Saturday, November 15, 2014

Lemons and Lemonade

GE was the first major company to consciously make their tax division a profit center. They have hired an army of the finest tax attorneys, lawyers, and former IRS executives money can buy to maximize the use of the existing tax code to their shareholders’ advantage. They are doing a pretty good job. In 2010 GE reported $14.2 billion in profit. They paid nothing in taxes. Instead GE claimed a tax benefit of $3.2 billion. In order to achieve these miracles GE files annual tax returns that run over 57,000 pages! As of April 2014 there were “only” 73,954 pages in the entire U.S. tax code.

I have used these facts to fuel my private rants about the insanity of our existing tax code, but this blog is not about cursing the darkness. It is my desire to encourage my readers and myself to keep on keeping on, trying to find a way to financial freedom in spite of the obstacles, even those shrouded in darkness.

GE is playing the game by the rules and winning. Given the amount of negative press the company gets for paying nothing in corporate income tax on $14 billion in profits, it is safe to assume that their tax return is one of the most carefully audited returns in the country. As an American, I play the game by two sets of rules. The first set of rules is the financial realities of the present moment. I am limited by the laws of our land and our current economic reality. The second set of laws is more stringent. They are found in Holy Scripture and hopefully in my heart.

How can you use the rules and your current situation to find a winning edge? As the old school motivational speakers ask, “How can you turn your lemons into lemonade?” Look around you. Someone is playing your game and winning. How are they doing it? What can you learn from their example? How can you apply what you have learned to your life?

I remember back in the early-mid seventies when I was earning something on the order of $9,000 a year, my wife’s cousin, a professional photographer and artist, managed to get a $10,000 federal grant to photograph tombstones in Southern cemeteries. My first reaction was anger. I was appalled at this waste of my tax dollars. Fortunately it didn’t take me very long to realize that my wife’s cousin was a very smart woman who found a way to game the system to her advantage. Instead of hating on her or the many ways our Government finds to waste taxpayer dollars, I decided I should listen to her more closely. Maybe I could learn something of value from a person who was finding a way to follow her dreams.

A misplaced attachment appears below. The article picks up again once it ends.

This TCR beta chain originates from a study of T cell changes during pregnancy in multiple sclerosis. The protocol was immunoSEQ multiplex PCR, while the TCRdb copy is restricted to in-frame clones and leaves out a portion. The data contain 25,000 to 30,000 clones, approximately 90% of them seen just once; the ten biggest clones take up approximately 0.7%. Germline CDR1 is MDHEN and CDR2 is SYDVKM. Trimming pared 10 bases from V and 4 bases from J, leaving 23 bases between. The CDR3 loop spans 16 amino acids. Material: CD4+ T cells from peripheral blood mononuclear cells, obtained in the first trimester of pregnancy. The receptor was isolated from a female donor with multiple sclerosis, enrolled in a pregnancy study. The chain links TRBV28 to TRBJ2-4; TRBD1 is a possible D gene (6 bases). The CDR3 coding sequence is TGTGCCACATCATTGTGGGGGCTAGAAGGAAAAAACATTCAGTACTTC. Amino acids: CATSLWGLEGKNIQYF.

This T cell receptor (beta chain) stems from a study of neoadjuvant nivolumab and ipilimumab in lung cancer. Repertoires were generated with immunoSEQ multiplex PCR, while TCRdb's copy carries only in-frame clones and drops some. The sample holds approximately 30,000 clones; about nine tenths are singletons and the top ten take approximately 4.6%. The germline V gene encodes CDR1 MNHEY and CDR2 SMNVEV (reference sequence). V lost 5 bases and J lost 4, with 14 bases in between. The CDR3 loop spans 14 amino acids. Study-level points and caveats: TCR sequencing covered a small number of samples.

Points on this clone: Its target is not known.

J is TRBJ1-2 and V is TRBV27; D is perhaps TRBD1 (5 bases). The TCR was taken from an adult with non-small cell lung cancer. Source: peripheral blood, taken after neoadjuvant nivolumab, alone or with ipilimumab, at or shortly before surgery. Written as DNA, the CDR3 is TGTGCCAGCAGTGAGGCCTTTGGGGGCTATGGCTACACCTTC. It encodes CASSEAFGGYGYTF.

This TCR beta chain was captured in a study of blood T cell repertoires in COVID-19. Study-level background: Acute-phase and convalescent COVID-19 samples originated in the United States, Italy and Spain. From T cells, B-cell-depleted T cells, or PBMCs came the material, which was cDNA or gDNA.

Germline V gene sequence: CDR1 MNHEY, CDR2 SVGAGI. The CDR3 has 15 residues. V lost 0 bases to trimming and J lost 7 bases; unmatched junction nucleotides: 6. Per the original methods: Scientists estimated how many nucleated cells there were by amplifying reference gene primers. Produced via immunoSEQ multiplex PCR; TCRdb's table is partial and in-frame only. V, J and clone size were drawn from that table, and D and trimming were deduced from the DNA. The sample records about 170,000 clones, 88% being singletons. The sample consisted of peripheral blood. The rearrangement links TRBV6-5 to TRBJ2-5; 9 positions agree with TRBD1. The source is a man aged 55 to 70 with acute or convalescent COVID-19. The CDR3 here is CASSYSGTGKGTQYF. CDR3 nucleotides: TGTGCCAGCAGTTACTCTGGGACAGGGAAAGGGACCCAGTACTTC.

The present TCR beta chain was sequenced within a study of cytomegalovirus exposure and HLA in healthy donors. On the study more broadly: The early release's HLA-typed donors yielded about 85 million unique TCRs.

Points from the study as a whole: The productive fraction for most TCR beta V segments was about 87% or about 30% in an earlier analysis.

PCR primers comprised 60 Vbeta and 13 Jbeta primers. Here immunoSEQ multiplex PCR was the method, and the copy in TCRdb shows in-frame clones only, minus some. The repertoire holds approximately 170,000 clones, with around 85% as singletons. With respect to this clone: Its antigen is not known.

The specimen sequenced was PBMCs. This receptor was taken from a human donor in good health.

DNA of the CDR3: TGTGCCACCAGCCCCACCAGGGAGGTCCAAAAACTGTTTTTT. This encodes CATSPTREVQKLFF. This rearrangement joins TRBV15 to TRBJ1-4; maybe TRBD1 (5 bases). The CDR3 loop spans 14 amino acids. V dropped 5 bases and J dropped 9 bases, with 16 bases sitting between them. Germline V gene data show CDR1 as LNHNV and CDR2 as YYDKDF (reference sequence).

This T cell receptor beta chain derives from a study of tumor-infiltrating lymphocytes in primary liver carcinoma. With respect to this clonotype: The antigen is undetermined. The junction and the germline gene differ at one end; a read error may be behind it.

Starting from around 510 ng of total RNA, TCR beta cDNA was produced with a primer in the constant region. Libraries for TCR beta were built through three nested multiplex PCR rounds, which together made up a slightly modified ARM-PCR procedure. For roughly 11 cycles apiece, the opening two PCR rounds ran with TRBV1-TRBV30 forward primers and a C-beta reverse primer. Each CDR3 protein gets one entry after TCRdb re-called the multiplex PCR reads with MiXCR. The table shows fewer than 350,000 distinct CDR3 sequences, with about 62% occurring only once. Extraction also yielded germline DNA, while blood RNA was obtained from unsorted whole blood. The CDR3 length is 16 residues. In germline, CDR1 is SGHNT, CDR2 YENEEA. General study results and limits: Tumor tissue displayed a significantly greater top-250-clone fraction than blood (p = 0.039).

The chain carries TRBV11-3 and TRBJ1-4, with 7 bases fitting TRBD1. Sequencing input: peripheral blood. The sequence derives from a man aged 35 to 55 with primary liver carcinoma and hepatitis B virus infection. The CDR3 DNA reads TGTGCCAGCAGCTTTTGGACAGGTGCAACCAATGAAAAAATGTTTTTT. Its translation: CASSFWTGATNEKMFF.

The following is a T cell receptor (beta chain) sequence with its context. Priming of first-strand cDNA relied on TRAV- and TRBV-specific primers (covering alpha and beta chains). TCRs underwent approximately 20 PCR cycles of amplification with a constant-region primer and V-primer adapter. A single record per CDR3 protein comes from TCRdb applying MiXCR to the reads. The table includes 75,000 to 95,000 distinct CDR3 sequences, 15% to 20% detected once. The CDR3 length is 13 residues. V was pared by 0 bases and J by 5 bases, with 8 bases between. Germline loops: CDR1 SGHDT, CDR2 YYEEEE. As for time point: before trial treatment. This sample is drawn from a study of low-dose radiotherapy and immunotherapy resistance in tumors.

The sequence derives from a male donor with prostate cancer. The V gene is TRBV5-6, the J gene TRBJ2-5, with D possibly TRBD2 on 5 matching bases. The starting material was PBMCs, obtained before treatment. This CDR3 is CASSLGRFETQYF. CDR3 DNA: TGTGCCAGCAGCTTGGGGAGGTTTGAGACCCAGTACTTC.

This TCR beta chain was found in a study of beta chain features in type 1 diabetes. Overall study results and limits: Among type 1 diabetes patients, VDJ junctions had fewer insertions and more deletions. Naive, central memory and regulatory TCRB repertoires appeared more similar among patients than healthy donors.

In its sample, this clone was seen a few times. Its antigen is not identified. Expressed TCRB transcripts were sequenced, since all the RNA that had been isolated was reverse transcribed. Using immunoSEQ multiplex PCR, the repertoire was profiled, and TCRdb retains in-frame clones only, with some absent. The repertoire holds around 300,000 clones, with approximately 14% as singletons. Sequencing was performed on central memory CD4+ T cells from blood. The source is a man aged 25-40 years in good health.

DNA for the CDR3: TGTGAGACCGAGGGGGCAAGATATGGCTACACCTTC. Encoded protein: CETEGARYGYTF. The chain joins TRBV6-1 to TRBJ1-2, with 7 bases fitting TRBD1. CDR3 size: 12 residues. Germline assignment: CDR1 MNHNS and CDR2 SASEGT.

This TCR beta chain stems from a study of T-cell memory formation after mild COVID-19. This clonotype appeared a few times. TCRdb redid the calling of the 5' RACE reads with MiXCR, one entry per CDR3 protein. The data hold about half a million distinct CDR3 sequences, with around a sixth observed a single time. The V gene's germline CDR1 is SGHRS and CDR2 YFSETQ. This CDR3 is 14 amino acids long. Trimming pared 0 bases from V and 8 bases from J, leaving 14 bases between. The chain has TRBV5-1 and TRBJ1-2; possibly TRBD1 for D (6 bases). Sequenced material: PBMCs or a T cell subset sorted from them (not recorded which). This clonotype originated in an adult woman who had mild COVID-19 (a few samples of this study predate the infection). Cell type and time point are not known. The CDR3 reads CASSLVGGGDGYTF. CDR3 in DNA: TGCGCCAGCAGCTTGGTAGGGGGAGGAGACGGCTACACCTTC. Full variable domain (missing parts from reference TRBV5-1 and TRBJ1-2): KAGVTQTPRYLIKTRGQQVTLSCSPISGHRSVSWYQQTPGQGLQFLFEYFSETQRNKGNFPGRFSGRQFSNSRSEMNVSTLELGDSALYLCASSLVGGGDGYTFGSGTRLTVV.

From her I learned art is a business. She consciously developed a network of acquaintances and customers that would allow her to connect with the right people in her industry, ultimately landing one woman shows in New York galleries. Of course she had to use her talents to produce a high quality product, but I learned that talent and a quality product is not enough. An artist either needs to be a businesswoman or find a good business manager to achieve success and financial freedom.

What could an individual investor learn from GE? Back when I bought my first home I received contradictory information from calls to the IRS on how to fill out my tax return, so I went to a local CPA. He smiled when he discovered that after buying the house, I rented it back to the people living in the house until their new home was complete. I just converted rental property into real property, earning a $3,000 deduction. At that point I decided it would be foolish for me to attempt to file my own tax return when I could hire a professional to do it for less than $200. My tax returns are more complicated than they were in 1987. It costs considerably more than $200 to complete my tax returns for the Feds and two states. Last year my combined forms ran 82 pages. I am a plain vanilla investor. I buy mostly index funds and conservative dividend paying stocks (including GE). I seldom sell anything. My taxes should not be that complicated, but they are. I consider the money I pay my CPA one of my best investments. Look at how seeking professional advice before paying taxes is working for GE. Benefit from their example.

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